In the last segment of our interview with him, conducted just days before his company’s debut localization project, Recettear, co-founder of Carpe Fulgur, Andrew Dice, touched upon what the company’s plans were now their first project was ready to go out the door.
“Ideally, we would like to turn Carpe Fulgur into a going interest, yes,” we were told. “While at the very least Recettear will give pretty much everyone involved much stronger resumes if we go job-hunting in the ‘established’ industry, there’s a lot to be said for being master of your own destiny and getting to choose what you work on and when. ”
Luckily for fans, Carpe Fulgur already have more localization projects already lined up, following the completion of Recettear, along with a few additional pitches that they’re hoping will make it into the pipeline as well.
“We do have a few other titles lined up as being pretty sure bets for localization, assuming that Recettear makes us enough money to actually live on, and current estimates place this somewhere in the neighborhood of 10,000 to 12,000 sales in roughly six months,” Dice revealed to us.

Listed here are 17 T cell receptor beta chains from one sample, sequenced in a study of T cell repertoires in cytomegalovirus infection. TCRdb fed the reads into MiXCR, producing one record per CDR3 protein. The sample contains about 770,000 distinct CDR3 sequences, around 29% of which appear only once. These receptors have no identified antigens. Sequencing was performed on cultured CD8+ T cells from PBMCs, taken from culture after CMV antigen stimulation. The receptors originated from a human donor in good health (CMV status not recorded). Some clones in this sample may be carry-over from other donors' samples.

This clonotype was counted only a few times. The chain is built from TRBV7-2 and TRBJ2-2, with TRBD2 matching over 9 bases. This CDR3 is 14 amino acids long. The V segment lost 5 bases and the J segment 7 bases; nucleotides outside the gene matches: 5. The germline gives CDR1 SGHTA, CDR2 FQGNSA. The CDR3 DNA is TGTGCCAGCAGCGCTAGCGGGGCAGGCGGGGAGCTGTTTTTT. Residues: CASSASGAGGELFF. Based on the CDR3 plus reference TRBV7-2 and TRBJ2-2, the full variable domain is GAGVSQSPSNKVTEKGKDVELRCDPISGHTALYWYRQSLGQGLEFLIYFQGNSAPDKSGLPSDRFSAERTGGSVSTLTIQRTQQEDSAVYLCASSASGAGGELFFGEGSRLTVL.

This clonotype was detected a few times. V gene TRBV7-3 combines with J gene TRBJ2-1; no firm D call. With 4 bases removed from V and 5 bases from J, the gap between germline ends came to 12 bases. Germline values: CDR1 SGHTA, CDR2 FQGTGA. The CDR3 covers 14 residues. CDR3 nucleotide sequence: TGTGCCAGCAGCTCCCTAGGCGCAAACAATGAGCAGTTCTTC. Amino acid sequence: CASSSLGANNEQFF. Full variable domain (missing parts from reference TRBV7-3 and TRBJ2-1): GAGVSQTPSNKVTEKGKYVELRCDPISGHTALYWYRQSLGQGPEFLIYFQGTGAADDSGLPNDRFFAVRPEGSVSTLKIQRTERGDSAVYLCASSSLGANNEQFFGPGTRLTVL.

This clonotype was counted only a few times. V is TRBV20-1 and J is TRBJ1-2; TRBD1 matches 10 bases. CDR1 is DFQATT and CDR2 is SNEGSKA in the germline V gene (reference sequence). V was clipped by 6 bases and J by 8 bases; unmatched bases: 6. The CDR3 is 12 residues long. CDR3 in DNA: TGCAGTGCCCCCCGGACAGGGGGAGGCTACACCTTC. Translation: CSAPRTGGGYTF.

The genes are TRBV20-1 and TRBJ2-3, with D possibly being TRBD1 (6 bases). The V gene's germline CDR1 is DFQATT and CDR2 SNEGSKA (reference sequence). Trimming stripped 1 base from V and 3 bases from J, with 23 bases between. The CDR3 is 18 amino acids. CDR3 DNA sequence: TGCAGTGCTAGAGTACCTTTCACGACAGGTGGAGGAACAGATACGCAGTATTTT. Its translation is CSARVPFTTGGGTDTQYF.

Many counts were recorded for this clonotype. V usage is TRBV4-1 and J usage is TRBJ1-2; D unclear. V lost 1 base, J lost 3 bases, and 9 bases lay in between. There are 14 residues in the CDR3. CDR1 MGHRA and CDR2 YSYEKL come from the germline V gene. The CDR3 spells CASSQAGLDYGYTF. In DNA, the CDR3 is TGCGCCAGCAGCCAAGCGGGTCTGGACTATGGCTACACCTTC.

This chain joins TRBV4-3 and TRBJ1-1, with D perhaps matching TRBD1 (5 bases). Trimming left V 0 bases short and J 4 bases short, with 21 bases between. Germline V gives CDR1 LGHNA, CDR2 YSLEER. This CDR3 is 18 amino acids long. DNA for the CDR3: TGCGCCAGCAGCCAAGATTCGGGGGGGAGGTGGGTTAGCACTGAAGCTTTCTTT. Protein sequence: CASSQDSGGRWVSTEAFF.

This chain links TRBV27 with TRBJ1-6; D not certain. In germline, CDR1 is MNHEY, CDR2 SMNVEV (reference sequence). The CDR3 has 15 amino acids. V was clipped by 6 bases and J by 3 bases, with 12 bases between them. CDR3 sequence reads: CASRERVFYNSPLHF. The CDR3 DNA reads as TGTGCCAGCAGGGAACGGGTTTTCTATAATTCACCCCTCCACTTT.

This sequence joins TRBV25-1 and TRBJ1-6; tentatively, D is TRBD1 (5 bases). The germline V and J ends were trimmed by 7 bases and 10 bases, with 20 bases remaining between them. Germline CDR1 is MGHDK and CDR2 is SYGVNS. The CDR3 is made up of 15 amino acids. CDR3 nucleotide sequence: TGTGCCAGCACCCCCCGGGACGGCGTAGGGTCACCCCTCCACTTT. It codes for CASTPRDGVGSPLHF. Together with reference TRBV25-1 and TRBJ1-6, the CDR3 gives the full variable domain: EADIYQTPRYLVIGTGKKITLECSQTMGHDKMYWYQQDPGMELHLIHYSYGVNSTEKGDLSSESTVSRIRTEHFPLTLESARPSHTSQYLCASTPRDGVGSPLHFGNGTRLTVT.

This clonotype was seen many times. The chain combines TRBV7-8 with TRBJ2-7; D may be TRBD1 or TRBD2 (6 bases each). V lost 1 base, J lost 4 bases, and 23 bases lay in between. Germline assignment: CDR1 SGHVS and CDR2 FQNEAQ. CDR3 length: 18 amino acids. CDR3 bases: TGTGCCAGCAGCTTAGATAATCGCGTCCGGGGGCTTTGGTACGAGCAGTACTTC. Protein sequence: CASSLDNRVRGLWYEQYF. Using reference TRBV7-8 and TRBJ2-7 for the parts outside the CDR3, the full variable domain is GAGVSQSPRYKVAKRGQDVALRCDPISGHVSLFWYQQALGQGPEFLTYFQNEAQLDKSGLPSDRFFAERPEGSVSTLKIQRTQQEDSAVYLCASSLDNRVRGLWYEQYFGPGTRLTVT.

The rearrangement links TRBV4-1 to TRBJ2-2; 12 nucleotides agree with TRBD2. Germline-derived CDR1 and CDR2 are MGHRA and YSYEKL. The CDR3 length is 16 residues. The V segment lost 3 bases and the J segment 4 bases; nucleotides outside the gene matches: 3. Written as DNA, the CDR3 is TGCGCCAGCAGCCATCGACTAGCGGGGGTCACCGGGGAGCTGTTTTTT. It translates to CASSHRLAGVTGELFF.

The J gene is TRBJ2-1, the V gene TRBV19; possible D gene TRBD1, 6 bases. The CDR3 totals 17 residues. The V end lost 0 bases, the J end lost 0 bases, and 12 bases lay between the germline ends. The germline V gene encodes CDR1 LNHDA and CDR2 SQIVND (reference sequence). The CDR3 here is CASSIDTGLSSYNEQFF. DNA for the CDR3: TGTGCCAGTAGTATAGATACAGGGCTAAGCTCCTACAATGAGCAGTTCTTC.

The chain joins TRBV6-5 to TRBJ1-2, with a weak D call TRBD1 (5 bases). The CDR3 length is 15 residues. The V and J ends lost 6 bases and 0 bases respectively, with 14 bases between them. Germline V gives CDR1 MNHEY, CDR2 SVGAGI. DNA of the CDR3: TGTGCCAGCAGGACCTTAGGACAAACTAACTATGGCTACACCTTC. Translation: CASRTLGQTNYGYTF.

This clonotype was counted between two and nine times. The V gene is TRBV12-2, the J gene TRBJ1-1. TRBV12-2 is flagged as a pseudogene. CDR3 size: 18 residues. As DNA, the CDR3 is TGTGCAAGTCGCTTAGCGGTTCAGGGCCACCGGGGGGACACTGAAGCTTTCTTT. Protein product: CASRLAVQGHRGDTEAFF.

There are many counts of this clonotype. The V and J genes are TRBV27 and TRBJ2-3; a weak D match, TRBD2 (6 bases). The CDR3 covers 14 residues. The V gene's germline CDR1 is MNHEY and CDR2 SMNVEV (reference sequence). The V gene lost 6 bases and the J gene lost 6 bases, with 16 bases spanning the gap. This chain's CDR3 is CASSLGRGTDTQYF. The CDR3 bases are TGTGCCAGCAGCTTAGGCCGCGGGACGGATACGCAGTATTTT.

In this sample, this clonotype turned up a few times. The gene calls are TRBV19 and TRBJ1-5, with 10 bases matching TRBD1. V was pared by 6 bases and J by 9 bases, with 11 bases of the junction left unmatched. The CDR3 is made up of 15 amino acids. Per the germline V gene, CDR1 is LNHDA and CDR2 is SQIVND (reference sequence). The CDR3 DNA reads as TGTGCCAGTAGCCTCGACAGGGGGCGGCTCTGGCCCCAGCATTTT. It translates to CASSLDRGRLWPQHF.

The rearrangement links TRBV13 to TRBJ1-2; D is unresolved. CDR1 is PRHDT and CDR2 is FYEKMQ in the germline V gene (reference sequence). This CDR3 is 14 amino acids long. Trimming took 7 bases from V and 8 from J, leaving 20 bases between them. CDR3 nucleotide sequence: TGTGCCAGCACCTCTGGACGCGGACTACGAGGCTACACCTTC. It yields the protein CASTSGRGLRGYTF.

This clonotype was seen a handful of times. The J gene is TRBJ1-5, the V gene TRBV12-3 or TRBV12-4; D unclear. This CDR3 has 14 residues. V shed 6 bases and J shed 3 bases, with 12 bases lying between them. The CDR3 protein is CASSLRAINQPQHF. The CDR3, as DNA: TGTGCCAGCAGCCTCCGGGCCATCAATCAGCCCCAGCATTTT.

He continued: “Not impossible, but no mean feat for a new indie localization house, either, and there’s a few other titles we’re investigating for a possible pitch to the developers for localization once Recettear’s out the door and we prove we have the chops for localization.”
But in addition to an indie publisher of games, Dice would also like to grow Carpe Fulgur into a localization unit for contract work.
“There’s a fair number of these out there, like Alexander O. Smith’s Kajiya Productions, and a lot of publishers tend to rely on groups like that instead of maintaining a constant localization staff,” he explained.
The long-term goal is to move beyond just the indie games scene and to add more high-profile games to Carpe Fulgur’s portfolio of projects, which Dice is very keen on.
He concluded: “The plan for now is, assuming we earn enough to at least justify continuing, to bring over a few more titles we have an essential lock on, and then try to branch out from there. As I said earlier in the interview — I’ve wanted to do this since grade school, and I have no intention of exiting the industry without at least making a proper run of it.”